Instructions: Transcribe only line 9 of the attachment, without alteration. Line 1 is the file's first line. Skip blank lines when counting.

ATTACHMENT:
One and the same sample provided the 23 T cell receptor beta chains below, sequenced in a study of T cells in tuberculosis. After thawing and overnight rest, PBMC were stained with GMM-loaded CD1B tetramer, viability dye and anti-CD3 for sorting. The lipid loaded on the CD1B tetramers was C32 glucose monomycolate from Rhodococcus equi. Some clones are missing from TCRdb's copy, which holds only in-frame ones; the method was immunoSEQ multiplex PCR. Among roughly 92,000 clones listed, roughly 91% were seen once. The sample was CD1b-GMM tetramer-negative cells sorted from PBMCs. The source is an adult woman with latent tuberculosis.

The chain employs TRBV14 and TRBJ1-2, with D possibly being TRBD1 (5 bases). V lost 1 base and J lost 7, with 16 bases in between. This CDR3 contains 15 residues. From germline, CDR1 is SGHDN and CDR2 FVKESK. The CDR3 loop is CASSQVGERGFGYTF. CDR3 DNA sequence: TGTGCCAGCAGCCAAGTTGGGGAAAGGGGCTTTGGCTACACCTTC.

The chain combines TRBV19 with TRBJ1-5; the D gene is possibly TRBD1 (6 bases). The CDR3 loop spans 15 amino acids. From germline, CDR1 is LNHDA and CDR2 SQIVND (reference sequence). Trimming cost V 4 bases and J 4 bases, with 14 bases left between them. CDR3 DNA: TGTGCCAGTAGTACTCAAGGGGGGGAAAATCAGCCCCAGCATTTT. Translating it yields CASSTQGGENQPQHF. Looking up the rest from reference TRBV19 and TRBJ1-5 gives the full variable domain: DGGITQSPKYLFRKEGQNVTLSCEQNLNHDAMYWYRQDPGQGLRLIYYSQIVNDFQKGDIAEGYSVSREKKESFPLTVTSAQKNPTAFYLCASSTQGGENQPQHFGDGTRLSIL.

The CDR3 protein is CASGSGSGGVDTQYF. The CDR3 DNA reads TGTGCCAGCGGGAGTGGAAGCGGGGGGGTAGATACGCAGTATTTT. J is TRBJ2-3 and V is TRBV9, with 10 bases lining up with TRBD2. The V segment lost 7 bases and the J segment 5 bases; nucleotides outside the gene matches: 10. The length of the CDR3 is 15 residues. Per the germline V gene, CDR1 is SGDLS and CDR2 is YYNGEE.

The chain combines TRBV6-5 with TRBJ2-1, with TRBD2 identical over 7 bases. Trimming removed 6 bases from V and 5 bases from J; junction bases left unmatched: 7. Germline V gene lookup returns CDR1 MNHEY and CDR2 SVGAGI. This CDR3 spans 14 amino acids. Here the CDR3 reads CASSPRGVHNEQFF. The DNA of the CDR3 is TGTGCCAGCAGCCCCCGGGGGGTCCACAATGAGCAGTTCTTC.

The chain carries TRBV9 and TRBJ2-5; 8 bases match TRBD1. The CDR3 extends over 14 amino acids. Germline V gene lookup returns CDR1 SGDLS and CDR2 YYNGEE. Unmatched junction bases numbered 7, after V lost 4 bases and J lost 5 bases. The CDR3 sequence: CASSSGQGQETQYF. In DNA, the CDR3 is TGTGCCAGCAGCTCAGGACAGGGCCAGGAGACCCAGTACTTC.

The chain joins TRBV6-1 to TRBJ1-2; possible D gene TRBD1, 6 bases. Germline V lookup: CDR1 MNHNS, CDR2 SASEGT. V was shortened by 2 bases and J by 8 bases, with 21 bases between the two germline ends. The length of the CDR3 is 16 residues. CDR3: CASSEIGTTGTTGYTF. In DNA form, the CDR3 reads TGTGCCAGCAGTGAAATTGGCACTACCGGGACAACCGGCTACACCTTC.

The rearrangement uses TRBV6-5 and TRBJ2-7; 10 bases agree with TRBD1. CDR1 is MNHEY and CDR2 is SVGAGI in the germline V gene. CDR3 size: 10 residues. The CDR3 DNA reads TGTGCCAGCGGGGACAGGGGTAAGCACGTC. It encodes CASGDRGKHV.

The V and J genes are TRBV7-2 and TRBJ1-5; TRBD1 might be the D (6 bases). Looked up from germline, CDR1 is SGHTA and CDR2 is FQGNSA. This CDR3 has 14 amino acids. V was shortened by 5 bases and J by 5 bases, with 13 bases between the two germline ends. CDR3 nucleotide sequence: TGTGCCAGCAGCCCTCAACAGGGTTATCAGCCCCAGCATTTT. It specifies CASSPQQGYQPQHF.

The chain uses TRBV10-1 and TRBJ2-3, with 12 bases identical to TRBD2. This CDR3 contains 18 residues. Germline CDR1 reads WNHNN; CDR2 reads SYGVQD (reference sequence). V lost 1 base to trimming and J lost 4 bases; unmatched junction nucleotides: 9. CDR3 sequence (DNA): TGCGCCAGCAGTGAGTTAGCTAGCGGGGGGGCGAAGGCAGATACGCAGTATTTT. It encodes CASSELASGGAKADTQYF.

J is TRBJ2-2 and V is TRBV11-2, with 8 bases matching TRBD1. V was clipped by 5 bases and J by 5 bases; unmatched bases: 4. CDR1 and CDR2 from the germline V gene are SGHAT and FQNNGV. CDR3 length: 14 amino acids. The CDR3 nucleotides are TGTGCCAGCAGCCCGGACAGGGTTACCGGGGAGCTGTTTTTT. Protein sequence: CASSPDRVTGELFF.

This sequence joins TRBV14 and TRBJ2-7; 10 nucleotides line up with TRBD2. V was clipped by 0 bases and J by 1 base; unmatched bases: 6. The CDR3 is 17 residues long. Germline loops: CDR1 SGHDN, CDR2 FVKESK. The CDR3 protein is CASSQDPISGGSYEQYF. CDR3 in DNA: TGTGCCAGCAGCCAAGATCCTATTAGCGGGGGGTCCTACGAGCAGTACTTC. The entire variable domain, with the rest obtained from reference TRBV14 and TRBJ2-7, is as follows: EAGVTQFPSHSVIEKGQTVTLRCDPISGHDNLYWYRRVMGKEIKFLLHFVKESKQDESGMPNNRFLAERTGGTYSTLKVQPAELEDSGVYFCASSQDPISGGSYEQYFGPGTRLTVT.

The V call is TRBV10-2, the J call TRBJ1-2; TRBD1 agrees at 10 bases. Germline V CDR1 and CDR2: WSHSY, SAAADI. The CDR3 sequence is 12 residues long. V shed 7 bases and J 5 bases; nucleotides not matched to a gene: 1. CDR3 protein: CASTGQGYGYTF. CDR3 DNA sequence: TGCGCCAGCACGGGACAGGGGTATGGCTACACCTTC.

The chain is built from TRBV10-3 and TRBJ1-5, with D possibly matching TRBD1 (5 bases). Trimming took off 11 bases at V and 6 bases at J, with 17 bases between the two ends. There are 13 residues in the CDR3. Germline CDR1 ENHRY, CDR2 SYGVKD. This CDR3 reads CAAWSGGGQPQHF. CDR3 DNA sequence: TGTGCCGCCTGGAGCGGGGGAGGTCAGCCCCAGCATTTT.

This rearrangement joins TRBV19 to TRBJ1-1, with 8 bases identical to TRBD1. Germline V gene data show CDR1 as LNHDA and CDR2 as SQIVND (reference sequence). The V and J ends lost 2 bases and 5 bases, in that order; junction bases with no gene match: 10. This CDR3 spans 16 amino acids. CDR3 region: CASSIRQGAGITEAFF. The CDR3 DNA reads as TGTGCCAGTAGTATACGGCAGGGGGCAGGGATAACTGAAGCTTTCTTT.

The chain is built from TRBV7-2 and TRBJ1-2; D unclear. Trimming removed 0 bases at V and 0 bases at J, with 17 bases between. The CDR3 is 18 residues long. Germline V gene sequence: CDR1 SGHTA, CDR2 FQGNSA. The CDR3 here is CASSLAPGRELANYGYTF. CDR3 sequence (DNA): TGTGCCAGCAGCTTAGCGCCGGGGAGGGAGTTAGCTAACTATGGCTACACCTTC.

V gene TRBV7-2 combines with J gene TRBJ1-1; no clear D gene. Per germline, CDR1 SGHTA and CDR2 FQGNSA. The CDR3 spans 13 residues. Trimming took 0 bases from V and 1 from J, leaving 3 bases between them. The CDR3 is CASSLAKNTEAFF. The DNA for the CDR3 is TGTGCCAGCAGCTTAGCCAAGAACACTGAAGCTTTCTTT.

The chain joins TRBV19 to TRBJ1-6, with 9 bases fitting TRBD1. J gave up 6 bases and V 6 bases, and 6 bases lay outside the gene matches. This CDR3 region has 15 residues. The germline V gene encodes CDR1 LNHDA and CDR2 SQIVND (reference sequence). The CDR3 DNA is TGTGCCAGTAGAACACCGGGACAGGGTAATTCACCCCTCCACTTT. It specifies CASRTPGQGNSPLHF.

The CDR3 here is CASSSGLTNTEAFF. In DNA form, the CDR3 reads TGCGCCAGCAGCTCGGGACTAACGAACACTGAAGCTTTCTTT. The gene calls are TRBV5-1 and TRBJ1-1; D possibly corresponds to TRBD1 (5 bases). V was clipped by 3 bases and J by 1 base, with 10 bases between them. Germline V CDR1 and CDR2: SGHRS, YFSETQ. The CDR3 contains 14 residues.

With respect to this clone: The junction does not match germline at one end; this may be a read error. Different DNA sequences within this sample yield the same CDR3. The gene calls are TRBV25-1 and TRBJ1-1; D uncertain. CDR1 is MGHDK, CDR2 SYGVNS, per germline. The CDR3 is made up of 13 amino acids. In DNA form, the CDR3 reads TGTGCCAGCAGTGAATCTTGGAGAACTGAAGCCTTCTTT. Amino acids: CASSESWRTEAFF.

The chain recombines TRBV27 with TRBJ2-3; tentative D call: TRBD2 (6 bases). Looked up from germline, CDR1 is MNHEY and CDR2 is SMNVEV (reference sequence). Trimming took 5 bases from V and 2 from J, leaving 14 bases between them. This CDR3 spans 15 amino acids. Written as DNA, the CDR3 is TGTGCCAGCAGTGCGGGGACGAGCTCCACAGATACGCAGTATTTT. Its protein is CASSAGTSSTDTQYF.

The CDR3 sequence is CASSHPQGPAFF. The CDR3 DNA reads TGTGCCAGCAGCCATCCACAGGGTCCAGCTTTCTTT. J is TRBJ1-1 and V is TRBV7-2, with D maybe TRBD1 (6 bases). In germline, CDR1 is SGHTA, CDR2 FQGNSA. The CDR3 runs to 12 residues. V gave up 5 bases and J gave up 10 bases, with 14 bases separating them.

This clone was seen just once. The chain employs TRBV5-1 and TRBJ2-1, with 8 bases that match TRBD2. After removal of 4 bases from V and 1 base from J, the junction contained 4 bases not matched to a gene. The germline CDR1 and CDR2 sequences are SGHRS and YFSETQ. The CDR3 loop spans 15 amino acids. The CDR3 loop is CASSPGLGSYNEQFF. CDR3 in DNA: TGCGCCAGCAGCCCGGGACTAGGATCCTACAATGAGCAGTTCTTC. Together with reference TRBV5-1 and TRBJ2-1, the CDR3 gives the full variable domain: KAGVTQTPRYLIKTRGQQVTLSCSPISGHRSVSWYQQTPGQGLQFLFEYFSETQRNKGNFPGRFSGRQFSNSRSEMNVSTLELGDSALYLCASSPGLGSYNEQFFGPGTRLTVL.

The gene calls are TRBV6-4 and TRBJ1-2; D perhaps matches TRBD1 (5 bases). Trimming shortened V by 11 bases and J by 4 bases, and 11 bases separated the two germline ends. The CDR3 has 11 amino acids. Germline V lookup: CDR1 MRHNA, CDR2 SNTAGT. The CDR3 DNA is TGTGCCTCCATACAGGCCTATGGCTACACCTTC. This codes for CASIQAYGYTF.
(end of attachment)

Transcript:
The V and J genes are TRBV7-2 and TRBJ1-5; TRBD1 might be the D (6 bases). Looked up from germline, CDR1 is SGHTA and CDR2 is FQGNSA. This CDR3 has 14 amino acids. V was shortened by 5 bases and J by 5 bases, with 13 bases between the two germline ends. CDR3 nucleotide sequence: TGTGCCAGCAGCCCTCAACAGGGTTATCAGCCCCAGCATTTT. It specifies CASSPQQGYQPQHF.